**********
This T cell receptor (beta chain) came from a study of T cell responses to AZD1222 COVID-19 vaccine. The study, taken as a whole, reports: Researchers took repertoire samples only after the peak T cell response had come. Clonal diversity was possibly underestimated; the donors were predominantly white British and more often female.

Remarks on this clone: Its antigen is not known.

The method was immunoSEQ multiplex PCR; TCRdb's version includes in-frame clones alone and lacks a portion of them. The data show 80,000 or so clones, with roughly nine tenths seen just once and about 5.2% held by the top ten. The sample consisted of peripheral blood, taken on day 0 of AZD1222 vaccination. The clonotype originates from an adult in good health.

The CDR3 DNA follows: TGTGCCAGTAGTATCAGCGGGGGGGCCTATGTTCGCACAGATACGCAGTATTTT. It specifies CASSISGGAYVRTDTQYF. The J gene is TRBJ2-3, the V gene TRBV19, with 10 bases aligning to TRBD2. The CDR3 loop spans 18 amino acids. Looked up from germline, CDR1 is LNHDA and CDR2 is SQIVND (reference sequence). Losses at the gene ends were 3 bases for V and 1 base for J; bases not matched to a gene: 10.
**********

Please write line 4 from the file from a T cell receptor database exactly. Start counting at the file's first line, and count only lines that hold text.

The CDR3 DNA follows: TGTGCCAGTAGTATCAGCGGGGGGGCCTATGTTCGCACAGATACGCAGTATTTT. It specifies CASSISGGAYVRTDTQYF. The J gene is TRBJ2-3, the V gene TRBV19, with 10 bases aligning to TRBD2. The CDR3 loop spans 18 amino acids. Looked up from germline, CDR1 is LNHDA and CDR2 is SQIVND (reference sequence). Losses at the gene ends were 3 bases for V and 1 base for J; bases not matched to a gene: 10.